To be fair, the game is still pretty for its age. And there were moments when I felt like Rambo and a sniping machine. But most times, I just wanted to be done. I just wanted to be able to blow some stuff up and move forward. I never felt like I had momentum. The vehicles felt like a punishment. The mutants that show up start feeling like Doom clones. And the shotgun never felt hefty. A bad shotgun is one thing I can’t forgive.
And the voice acting? Ouch.
Will I keep going with this series? I doubt it. I’m not the biggest fan of open-world/sandbox games because they lack the direction I need to stay invested. I’ve heard good things about Far Cry 3 but there’s plenty of games for me to play that I think I will enjoy. I experienced the same issue with Hitman: Blood Money. About halfway through, I realized I wasn’t enjoying the game and that I didn’t care what the end looked like. That’s not a knock on that game because I just don’t like that sort of challenge. Stealth-ing is all stress with no relief and very little inertia. For some, that’s fine. For me, it gets old real fast.
Despite it’s faults and my lack of skill, I did finish Far Cry. I felt more relief than excitement, but I can say I powered through it. But, I’d rather find a game I enjoy next time.
In which I recap streaming a game I just completed. Please accept this stream recap.
Firewatch came to my attention because I pay even a little bit of attention to the world of video games. It looked beautiful, but not photo-realistic. I always appreciate graphics with character, like most of Blizzard’s games. Firewatch is colorful and it stands out. It’s not a brown wasteland or grey war zone, it’s a forest with personality. Even just a few screenshots are so eye catching that it was no surprise that the game ended up in my wishlist.
I’ve heard the game called a walking simulator and, if so, it’s the first one of those that I’ve played. But it doesn’t seem any less complicated than Telltale’s The Walking Dead. If this had come out years ago, we’d be calling it a point and click adventure game. Except, it’s short enough to play in an afternoon and it doesn’t break my brain with puzzles that only The Riddler would find fun.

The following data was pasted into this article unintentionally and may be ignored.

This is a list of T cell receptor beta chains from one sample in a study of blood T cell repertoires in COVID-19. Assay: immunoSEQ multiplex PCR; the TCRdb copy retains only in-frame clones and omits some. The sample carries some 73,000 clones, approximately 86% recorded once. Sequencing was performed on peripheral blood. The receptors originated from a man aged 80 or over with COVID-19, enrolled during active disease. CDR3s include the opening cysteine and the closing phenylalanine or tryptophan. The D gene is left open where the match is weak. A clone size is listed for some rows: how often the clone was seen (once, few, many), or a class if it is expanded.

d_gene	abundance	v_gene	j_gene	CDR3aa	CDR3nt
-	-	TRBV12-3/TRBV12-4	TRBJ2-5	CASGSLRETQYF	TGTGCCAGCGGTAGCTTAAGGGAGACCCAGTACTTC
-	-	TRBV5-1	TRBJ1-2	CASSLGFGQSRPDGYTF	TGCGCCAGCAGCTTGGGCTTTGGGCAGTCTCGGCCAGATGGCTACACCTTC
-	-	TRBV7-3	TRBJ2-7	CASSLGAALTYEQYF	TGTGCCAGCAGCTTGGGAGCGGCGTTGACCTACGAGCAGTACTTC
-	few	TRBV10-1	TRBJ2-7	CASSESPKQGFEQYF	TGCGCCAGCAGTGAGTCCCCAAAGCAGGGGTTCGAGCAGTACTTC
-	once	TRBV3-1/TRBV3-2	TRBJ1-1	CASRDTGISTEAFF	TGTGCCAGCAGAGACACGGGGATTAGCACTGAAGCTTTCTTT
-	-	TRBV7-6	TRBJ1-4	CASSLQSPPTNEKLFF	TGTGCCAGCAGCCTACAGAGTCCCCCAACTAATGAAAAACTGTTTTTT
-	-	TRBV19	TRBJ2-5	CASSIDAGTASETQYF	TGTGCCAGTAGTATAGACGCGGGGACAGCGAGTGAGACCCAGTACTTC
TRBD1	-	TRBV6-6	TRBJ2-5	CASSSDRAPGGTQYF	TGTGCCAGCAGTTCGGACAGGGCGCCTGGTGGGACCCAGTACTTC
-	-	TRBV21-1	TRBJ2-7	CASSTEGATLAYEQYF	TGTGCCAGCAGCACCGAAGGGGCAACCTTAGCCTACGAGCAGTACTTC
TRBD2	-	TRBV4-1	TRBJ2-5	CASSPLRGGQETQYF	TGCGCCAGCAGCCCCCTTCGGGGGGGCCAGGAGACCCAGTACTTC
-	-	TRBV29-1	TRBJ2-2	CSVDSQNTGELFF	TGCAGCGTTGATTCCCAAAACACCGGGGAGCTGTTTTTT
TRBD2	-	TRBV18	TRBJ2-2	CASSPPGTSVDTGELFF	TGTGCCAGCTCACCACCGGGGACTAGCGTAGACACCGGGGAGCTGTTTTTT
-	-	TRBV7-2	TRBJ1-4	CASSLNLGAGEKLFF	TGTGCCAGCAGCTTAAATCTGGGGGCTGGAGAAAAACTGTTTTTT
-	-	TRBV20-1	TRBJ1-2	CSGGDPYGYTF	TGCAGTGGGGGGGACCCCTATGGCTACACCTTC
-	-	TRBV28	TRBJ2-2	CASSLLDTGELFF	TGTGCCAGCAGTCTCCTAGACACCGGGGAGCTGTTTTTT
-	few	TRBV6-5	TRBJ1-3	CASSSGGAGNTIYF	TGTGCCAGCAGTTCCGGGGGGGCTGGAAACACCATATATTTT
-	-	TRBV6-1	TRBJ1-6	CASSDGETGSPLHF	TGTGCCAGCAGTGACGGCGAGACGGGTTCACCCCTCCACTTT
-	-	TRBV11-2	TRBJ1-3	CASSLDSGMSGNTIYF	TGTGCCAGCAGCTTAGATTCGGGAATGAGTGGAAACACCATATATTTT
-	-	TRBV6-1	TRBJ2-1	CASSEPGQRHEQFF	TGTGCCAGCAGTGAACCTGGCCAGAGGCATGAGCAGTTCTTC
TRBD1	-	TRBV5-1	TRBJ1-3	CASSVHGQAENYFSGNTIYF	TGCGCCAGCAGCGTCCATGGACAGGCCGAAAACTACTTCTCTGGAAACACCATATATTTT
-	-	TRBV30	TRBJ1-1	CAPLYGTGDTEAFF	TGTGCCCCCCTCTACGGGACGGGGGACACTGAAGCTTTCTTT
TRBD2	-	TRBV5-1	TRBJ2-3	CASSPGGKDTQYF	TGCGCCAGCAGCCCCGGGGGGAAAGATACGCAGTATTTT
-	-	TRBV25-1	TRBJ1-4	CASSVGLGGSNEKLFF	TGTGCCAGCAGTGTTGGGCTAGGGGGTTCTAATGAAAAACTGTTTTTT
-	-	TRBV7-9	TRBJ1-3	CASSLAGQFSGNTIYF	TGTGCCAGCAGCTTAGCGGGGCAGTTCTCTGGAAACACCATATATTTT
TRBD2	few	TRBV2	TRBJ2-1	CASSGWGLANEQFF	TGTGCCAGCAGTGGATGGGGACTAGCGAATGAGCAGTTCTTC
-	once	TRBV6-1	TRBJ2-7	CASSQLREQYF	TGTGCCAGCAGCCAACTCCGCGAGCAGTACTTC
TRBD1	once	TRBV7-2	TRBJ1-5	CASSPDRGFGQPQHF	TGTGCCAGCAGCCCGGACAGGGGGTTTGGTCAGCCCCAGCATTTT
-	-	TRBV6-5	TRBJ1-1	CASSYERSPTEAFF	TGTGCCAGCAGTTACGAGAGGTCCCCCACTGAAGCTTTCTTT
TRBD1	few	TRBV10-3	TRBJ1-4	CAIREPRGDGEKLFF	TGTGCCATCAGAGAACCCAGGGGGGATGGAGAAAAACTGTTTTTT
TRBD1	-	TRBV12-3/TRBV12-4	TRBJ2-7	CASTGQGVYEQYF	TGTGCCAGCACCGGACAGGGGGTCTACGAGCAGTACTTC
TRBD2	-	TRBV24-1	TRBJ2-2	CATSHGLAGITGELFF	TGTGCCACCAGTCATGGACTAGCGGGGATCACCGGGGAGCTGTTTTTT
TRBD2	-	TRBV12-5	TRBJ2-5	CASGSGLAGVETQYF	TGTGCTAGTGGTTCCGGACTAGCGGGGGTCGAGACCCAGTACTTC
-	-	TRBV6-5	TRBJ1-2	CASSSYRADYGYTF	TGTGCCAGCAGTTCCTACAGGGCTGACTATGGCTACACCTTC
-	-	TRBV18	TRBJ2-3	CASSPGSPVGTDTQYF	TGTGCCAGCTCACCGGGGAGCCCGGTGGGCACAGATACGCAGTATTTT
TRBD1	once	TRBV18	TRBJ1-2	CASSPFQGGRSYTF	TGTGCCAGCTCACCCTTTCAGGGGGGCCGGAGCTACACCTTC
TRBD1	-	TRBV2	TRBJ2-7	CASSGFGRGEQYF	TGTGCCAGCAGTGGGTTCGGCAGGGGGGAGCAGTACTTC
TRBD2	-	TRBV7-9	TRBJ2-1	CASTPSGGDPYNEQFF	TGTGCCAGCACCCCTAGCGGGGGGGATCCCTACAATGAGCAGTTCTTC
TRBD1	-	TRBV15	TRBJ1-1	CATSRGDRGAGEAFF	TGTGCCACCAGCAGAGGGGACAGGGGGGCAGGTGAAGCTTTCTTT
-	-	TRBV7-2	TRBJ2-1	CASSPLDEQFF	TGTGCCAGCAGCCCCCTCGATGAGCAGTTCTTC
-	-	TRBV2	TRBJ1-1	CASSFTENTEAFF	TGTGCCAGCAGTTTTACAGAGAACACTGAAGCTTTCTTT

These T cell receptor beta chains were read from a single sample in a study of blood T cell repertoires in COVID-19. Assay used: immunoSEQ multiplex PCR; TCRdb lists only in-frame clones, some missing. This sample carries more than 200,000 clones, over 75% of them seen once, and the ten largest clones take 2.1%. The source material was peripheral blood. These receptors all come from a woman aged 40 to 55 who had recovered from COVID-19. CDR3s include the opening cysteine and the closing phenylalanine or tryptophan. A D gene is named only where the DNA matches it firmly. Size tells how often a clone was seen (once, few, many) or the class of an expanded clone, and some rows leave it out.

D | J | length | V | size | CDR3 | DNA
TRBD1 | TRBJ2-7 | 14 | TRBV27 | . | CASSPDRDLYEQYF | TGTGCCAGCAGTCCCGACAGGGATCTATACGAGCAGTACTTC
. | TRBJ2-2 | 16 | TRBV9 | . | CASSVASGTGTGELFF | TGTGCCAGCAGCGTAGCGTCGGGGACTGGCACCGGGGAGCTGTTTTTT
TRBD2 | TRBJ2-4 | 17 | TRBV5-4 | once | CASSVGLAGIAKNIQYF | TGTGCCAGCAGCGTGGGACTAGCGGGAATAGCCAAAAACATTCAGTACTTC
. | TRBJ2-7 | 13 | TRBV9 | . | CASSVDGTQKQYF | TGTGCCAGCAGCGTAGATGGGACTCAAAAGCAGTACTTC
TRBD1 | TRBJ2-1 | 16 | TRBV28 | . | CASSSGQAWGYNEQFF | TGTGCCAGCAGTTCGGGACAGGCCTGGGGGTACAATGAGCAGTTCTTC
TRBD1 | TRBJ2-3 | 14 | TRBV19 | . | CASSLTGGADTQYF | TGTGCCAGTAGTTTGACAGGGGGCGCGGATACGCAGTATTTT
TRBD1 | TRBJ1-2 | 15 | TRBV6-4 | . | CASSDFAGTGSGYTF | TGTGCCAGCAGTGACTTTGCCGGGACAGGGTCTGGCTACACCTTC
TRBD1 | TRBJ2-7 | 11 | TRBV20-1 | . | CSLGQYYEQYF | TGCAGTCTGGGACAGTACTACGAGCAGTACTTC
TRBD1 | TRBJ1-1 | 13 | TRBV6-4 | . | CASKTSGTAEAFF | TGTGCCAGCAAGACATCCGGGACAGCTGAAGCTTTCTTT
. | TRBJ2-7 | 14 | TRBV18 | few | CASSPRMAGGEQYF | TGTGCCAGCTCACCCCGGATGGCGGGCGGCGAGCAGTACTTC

I played the game over the course of two days with my wife, Kendra. She’s one of those weird people who is perfectly happy to watch someone else play a game. I don’t know if it’s conditioning from being a sister to a gamer or just a Totoro like spirit. Because of her enjoyment of watching there are some games she requires her presence. Bioshock Infinite will be one of those, as will The Wolf Among Us. I think she found the trailer for Firewatch interesting, because it was added to the list.
So, the first day we played, everything went fine. Easy streamy, lemon squeezy. The second day… well, I’m an idiot. I had the mics muted the whole session. Which is too bad! Because, near the end of the game, the music gets nice and atmospheric and I started singing a great song. Kendra would tell you that the song was just me saying the words “fire” and “watch” over and over again, but there’s no video proof of that! This is a case of the Tenecious D’s “Tribute”!